I am looking to buy a two bed detached bungalow on greenbelt land. I understand under the new permitted development rights I could build a extension out the back of the property upto 8m and a side extension no more than 50% of the house original width but can I do this on both sides of the House? I.e. build on 3 sides of the property? I know it cannot be In front of the original dwelling nor near any boundaries but it is a 3 acre plot with tiny original dwelling so would like to build the maximum allowed. Thank you
The fight to generate a useable instrument for Permitted Development looks like it is about to end with a reasonable result for all. After a ‘Ping Pong’ of proposals and amendments between the House of Commons and the House of Lords the end is nigh. On 25th April the Growth and Infrastructure Bill was granted Royal Assent and became the Growth and Infrastructure Act 2013.
The proposal to double the current Permitted Development Lengths of Extensions is likely to come into force shortly with some common sense restrictions. They will not be applicable in Conservation Areas (though the current PD rights for Conservation areas remain) and the Local Council will still be able to introduce Article 4 Directions (the removal of PD rights for a particular property) but they will allow development significantly larger than is currently permitted.
In essence a home owner wishing to build an extension will write to the local planning authority providing plans and a written description of the proposal. The local authority will then notify the adjoining neighbours – for example, the owners or occupiers of properties that share a boundary, including those at the rear. Those neighbours will have 21 days in which to make an objection, the same period as under existing planning rules. If no neighbours object, the home owner will be able to proceed. If any neighbour raises an objection, the local authority will then consider whether the impact of the proposed extension on the amenity of neighbours is acceptable. No planning fee will be levied on the home owner making the notification and if approval is not given, the home owner will be able to appeal against a refusal, or may wish to submit a full planning application. As with normal planning consents, neighbours will not be able to appeal against a grant of permission.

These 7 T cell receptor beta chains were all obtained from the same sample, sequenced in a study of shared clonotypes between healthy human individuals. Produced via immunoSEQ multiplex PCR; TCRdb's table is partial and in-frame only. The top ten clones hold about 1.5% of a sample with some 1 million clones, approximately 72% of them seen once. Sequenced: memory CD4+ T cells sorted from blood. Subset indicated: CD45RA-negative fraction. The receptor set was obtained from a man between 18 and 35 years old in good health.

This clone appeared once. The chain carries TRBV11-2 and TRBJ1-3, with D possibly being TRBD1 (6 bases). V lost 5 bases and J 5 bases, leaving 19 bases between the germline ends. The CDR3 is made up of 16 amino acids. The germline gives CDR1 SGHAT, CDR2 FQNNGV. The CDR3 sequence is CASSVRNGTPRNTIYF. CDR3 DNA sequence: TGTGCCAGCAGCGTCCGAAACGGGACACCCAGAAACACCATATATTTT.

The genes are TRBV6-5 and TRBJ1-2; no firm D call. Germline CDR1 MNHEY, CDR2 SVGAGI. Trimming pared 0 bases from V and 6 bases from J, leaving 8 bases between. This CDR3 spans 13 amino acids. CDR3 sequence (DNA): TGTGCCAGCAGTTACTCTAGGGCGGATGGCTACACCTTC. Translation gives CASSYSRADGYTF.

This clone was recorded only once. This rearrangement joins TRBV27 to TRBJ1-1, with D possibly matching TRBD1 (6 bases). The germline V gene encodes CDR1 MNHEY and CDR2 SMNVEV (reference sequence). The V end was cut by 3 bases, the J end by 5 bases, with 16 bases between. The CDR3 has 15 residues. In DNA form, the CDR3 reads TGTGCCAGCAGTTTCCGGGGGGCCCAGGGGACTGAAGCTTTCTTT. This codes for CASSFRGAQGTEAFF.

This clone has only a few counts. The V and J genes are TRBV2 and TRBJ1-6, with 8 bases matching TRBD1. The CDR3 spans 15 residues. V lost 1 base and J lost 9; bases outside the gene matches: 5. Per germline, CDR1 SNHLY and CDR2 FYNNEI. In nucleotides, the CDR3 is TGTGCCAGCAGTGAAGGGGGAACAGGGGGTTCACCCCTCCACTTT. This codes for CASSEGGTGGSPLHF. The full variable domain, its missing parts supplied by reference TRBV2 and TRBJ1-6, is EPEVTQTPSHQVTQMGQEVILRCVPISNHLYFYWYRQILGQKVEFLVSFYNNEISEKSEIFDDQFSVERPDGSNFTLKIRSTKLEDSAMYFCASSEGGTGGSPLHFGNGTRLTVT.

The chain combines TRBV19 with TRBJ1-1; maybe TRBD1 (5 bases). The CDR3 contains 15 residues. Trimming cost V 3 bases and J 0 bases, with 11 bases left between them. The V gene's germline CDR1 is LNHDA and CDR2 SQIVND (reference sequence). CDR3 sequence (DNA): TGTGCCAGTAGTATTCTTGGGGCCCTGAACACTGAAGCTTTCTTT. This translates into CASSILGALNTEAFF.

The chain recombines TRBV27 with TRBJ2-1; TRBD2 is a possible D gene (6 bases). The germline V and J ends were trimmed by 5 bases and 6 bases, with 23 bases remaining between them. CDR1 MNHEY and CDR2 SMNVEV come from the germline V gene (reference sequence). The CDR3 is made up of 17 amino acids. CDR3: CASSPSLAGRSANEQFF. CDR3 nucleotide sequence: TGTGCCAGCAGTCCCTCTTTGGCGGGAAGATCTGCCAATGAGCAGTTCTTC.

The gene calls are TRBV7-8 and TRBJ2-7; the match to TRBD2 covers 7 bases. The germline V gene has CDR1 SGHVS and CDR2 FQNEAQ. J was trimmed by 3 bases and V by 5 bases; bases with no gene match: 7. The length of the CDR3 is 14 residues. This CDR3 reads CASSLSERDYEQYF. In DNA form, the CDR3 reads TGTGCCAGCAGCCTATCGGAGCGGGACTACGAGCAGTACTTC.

In summary if you wish to extend within the limits of the proposed PD Rights and your neighbours do not object you will be free to do so after giving them 21 days to object.
This will no doubt be introduced as a new Statutory Instrument in the coming weeks or months.
It’s a good result but homeowners still need to think about ensuring their neighbours retain their ‘right to light’ as this might yet scupper the most ambitious plans and simply getting the go ahead in 21 days will mean there will be many homeowners that are tempted take short cuts and construct without full Building Control pre-approval. Go there at your peril as the Building Control requirements to build ever greener homes means that the Builder that builds ‘the same extension he built last year will fall short of these new standards.
Stephen Green is a Partner at Holland and Green Architectural Design – An Architectural Design Practice that specialises in Extensions and Loft Conversions and are recognised as being leaders in PD rights understanding.